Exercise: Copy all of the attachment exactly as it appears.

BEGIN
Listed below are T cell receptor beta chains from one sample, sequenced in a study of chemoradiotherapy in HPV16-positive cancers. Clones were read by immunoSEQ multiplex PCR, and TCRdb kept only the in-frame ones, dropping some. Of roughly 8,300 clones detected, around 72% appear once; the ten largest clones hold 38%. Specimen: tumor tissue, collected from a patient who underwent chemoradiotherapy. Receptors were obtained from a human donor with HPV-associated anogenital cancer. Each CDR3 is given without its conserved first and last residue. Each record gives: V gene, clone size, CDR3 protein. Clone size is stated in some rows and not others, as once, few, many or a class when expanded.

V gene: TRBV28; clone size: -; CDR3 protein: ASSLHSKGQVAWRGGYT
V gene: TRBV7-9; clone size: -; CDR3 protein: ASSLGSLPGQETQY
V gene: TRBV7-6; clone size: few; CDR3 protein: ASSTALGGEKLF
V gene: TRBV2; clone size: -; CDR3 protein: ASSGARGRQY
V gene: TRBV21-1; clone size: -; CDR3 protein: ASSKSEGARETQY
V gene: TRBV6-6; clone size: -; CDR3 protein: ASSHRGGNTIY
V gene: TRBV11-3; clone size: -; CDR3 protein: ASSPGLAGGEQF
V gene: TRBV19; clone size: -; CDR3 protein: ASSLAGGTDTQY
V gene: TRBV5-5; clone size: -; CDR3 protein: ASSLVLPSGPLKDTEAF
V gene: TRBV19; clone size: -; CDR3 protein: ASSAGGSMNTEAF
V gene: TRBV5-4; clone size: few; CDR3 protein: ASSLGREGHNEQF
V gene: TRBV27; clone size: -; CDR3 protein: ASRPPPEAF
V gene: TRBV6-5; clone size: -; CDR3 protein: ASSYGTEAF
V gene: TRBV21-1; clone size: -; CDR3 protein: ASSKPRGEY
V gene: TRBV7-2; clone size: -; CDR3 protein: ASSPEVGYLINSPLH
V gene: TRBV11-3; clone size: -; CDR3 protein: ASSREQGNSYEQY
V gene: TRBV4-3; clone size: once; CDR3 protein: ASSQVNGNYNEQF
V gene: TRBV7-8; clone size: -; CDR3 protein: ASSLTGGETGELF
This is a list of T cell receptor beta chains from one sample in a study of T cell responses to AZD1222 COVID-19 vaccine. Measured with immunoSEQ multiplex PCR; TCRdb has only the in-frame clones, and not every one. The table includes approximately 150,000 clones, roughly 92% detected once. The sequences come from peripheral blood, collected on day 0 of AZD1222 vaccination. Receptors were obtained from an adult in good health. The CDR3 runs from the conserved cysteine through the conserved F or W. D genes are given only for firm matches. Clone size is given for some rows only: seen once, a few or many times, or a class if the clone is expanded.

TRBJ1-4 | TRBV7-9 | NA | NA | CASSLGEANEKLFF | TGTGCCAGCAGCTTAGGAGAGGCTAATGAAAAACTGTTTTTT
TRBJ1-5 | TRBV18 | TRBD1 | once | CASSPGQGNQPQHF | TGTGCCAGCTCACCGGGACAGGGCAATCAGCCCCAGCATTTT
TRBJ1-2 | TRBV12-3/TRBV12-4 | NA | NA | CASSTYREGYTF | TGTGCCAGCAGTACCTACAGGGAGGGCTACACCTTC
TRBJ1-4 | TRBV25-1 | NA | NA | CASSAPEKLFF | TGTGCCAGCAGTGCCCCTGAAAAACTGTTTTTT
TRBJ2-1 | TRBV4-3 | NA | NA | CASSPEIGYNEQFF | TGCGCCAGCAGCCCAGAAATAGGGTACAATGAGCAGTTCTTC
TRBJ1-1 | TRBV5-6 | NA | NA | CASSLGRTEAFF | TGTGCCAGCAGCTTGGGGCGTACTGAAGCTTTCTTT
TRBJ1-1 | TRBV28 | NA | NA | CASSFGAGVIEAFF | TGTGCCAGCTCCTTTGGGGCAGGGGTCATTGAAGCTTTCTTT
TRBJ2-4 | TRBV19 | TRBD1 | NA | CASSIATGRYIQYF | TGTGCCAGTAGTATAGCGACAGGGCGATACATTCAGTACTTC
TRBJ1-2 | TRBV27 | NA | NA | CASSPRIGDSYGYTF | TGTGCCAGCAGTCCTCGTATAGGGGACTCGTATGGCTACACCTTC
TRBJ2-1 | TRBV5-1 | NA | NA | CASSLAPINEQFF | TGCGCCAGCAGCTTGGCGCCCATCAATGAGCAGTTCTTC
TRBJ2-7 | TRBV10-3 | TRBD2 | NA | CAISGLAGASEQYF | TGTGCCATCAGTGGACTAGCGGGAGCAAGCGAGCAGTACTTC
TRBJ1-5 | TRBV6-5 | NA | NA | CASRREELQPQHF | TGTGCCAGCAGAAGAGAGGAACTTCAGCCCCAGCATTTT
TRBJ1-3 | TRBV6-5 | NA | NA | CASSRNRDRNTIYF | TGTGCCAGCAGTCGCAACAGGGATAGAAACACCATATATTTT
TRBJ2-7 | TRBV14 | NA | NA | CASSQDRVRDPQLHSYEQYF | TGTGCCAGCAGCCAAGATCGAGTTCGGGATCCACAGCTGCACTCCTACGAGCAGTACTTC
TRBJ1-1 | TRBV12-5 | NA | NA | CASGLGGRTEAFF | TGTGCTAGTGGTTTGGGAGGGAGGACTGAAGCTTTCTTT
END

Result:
Listed below are T cell receptor beta chains from one sample, sequenced in a study of chemoradiotherapy in HPV16-positive cancers. Clones were read by immunoSEQ multiplex PCR, and TCRdb kept only the in-frame ones, dropping some. Of roughly 8,300 clones detected, around 72% appear once; the ten largest clones hold 38%. Specimen: tumor tissue, collected from a patient who underwent chemoradiotherapy. Receptors were obtained from a human donor with HPV-associated anogenital cancer. Each CDR3 is given without its conserved first and last residue. Each record gives: V gene, clone size, CDR3 protein. Clone size is stated in some rows and not others, as once, few, many or a class when expanded.

V gene: TRBV28; clone size: -; CDR3 protein: ASSLHSKGQVAWRGGYT
V gene: TRBV7-9; clone size: -; CDR3 protein: ASSLGSLPGQETQY
V gene: TRBV7-6; clone size: few; CDR3 protein: ASSTALGGEKLF
V gene: TRBV2; clone size: -; CDR3 protein: ASSGARGRQY
V gene: TRBV21-1; clone size: -; CDR3 protein: ASSKSEGARETQY
V gene: TRBV6-6; clone size: -; CDR3 protein: ASSHRGGNTIY
V gene: TRBV11-3; clone size: -; CDR3 protein: ASSPGLAGGEQF
V gene: TRBV19; clone size: -; CDR3 protein: ASSLAGGTDTQY
V gene: TRBV5-5; clone size: -; CDR3 protein: ASSLVLPSGPLKDTEAF
V gene: TRBV19; clone size: -; CDR3 protein: ASSAGGSMNTEAF
V gene: TRBV5-4; clone size: few; CDR3 protein: ASSLGREGHNEQF
V gene: TRBV27; clone size: -; CDR3 protein: ASRPPPEAF
V gene: TRBV6-5; clone size: -; CDR3 protein: ASSYGTEAF
V gene: TRBV21-1; clone size: -; CDR3 protein: ASSKPRGEY
V gene: TRBV7-2; clone size: -; CDR3 protein: ASSPEVGYLINSPLH
V gene: TRBV11-3; clone size: -; CDR3 protein: ASSREQGNSYEQY
V gene: TRBV4-3; clone size: once; CDR3 protein: ASSQVNGNYNEQF
V gene: TRBV7-8; clone size: -; CDR3 protein: ASSLTGGETGELF
This is a list of T cell receptor beta chains from one sample in a study of T cell responses to AZD1222 COVID-19 vaccine. Measured with immunoSEQ multiplex PCR; TCRdb has only the in-frame clones, and not every one. The table includes approximately 150,000 clones, roughly 92% detected once. The sequences come from peripheral blood, collected on day 0 of AZD1222 vaccination. Receptors were obtained from an adult in good health. The CDR3 runs from the conserved cysteine through the conserved F or W. D genes are given only for firm matches. Clone size is given for some rows only: seen once, a few or many times, or a class if the clone is expanded.

TRBJ1-4 | TRBV7-9 | NA | NA | CASSLGEANEKLFF | TGTGCCAGCAGCTTAGGAGAGGCTAATGAAAAACTGTTTTTT
TRBJ1-5 | TRBV18 | TRBD1 | once | CASSPGQGNQPQHF | TGTGCCAGCTCACCGGGACAGGGCAATCAGCCCCAGCATTTT
TRBJ1-2 | TRBV12-3/TRBV12-4 | NA | NA | CASSTYREGYTF | TGTGCCAGCAGTACCTACAGGGAGGGCTACACCTTC
TRBJ1-4 | TRBV25-1 | NA | NA | CASSAPEKLFF | TGTGCCAGCAGTGCCCCTGAAAAACTGTTTTTT
TRBJ2-1 | TRBV4-3 | NA | NA | CASSPEIGYNEQFF | TGCGCCAGCAGCCCAGAAATAGGGTACAATGAGCAGTTCTTC
TRBJ1-1 | TRBV5-6 | NA | NA | CASSLGRTEAFF | TGTGCCAGCAGCTTGGGGCGTACTGAAGCTTTCTTT
TRBJ1-1 | TRBV28 | NA | NA | CASSFGAGVIEAFF | TGTGCCAGCTCCTTTGGGGCAGGGGTCATTGAAGCTTTCTTT
TRBJ2-4 | TRBV19 | TRBD1 | NA | CASSIATGRYIQYF | TGTGCCAGTAGTATAGCGACAGGGCGATACATTCAGTACTTC
TRBJ1-2 | TRBV27 | NA | NA | CASSPRIGDSYGYTF | TGTGCCAGCAGTCCTCGTATAGGGGACTCGTATGGCTACACCTTC
TRBJ2-1 | TRBV5-1 | NA | NA | CASSLAPINEQFF | TGCGCCAGCAGCTTGGCGCCCATCAATGAGCAGTTCTTC
TRBJ2-7 | TRBV10-3 | TRBD2 | NA | CAISGLAGASEQYF | TGTGCCATCAGTGGACTAGCGGGAGCAAGCGAGCAGTACTTC
TRBJ1-5 | TRBV6-5 | NA | NA | CASRREELQPQHF | TGTGCCAGCAGAAGAGAGGAACTTCAGCCCCAGCATTTT
TRBJ1-3 | TRBV6-5 | NA | NA | CASSRNRDRNTIYF | TGTGCCAGCAGTCGCAACAGGGATAGAAACACCATATATTTT
TRBJ2-7 | TRBV14 | NA | NA | CASSQDRVRDPQLHSYEQYF | TGTGCCAGCAGCCAAGATCGAGTTCGGGATCCACAGCTGCACTCCTACGAGCAGTACTTC
TRBJ1-1 | TRBV12-5 | NA | NA | CASGLGGRTEAFF | TGTGCTAGTGGTTTGGGAGGGAGGACTGAAGCTTTCTTT